Pubdate: Wed, 29 Dec 2004
Source: San Francisco Bay Guardian, The (CA)
Copyright: 2004 San Francisco Bay Guardian
Author: Ann Harrison
Cited: Raich v. Ashcroft
Cited: National Organization for the Reform of Marijuana Laws
Bookmark: (Cannabis - Medicinal)
Bookmark: (Decrim/Legalization)


Marijuana Growers Wait On Supreme Court Ruling To Determine If They Must
Return To Prison

A pending U.S. Supreme Court decision on medical marijuana patients
and their caregivers could have far-ranging consequences for cannabis
activists slapped with federal drug charges - and those wishing to
limit the power of the federal government.

At least 30 pending federal marijuana cases will be affected by the
outcome of /Ashcroft v. Raich, /a case the Supreme Court heard Nov. 29
that debated whether the feds exceeded their constitutional powers by
imposing national drug laws on the local, noncommercial use and
cultivation of medical cannabis. A decision is expected by summer.

The cases include growers, patients, and dispensary operators busted
by federal agents for growing marijuana that they considered legal. At
least two California medical cannabis growers, Bryan Epis and Keith
Alden, have been released from prison pending the outcome of the Raich
case after the Ninth Circuit Court of Appeals limited federal
oversight of medical pot growers.

Windsor resident Alden was convicted in 2003 for cultivating 755
plants for several medical cannabis dispensaries. He served 20 months
of his 44-month federal sentence before being released in April. Alden
says he's optimistic the patients will win the case, but no matter the
outcome, the publicity surrounding the case has helped defendants like
him rally support for their own legal battles.

"The Raich lawyers are done now, but we the people are not done,"
Alden said. "We will always maintain our right to petition and be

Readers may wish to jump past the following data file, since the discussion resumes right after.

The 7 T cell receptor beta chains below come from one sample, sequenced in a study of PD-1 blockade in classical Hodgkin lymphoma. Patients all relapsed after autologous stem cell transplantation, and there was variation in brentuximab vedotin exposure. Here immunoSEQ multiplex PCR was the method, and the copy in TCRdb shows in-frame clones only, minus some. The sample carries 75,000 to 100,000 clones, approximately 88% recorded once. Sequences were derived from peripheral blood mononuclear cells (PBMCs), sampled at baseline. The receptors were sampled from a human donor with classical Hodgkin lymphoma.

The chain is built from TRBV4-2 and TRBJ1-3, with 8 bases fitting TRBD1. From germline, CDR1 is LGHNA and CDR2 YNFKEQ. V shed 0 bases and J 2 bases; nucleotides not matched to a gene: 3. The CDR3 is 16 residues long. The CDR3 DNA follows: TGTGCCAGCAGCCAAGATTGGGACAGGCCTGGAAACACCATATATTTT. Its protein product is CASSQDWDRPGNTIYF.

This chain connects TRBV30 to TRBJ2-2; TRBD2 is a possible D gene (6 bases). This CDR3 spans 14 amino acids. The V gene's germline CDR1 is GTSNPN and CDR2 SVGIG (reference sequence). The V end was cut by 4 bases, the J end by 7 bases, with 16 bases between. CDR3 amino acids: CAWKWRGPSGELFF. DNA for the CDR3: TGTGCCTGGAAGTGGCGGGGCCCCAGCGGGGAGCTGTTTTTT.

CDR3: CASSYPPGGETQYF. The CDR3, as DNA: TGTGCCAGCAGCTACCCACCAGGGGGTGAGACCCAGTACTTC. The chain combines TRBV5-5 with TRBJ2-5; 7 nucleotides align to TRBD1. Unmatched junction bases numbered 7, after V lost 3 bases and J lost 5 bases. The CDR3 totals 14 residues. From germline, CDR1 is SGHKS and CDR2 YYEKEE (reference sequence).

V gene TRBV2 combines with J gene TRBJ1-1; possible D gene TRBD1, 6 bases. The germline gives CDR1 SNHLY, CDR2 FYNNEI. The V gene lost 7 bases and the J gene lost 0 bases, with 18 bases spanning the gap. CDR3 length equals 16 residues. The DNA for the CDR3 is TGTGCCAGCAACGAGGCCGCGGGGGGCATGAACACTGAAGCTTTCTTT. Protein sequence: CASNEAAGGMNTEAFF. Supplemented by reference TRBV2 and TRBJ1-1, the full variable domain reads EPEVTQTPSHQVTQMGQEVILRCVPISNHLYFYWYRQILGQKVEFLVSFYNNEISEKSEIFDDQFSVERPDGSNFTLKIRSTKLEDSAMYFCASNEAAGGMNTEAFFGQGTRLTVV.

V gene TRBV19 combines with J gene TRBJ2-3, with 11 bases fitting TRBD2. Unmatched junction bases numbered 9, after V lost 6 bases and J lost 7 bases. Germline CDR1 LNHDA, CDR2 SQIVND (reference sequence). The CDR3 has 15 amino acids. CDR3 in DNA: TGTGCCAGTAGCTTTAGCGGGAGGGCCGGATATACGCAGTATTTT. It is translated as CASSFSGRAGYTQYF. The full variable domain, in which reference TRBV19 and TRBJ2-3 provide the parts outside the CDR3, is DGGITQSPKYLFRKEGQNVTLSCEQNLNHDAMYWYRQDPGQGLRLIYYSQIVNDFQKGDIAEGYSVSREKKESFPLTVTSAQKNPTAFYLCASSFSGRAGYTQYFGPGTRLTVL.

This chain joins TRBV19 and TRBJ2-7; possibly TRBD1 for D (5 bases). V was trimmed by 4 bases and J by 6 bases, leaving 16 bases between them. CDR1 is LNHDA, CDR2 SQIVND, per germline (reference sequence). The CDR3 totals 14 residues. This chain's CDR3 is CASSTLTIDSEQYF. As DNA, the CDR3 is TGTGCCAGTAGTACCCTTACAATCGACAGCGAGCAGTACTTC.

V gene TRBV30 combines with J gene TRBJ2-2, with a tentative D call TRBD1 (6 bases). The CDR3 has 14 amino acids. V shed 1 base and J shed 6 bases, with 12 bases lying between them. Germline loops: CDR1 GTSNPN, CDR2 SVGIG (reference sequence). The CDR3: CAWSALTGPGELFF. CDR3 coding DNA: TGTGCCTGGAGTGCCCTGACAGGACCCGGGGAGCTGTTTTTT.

heard, and this is our time now to step up and put the pressure on."

The Supreme Court case was brought by Oakland medical cannabis patient
Angel Raich and Oroville patient Diane Monson after the federal Drug
Enforcement Administration raided Monson's home in 2002, seizing six
marijuana plants grown under the Compassionate Use Act, which
California voters passed as Proposition 215. A federal judge denied
the women's request for a preliminary injunction against more
government raids. But that decision was reversed by the Ninth Circuit
Court of Appeals, which then placed an entire group of medical
cannabis cases on hold pending the federal government's appeal of the
case to the Supreme Court.

"If Raich wins her case, then I will win my case, and if not, I will
defiantly go back to prison," said Epis, who was released from his
10-year mandatory federal drug sentence in August. Epis was arrested
in June 1997 for growing free medical cannabis for four medical
marijuana patients in Chico, and he was convicted five years later.
Ashley Epis, Epis's 10-year-old daughter, appeared on billboards
throughout California that read "My dad* *is not a criminal." Epis
says that if the justices find the government has overstepped its
powers by arresting growers like him, then "people could feel more
protected and safe from federal harassment and intimidation."

Dale Gieringer, state coordinator for the California chapter of the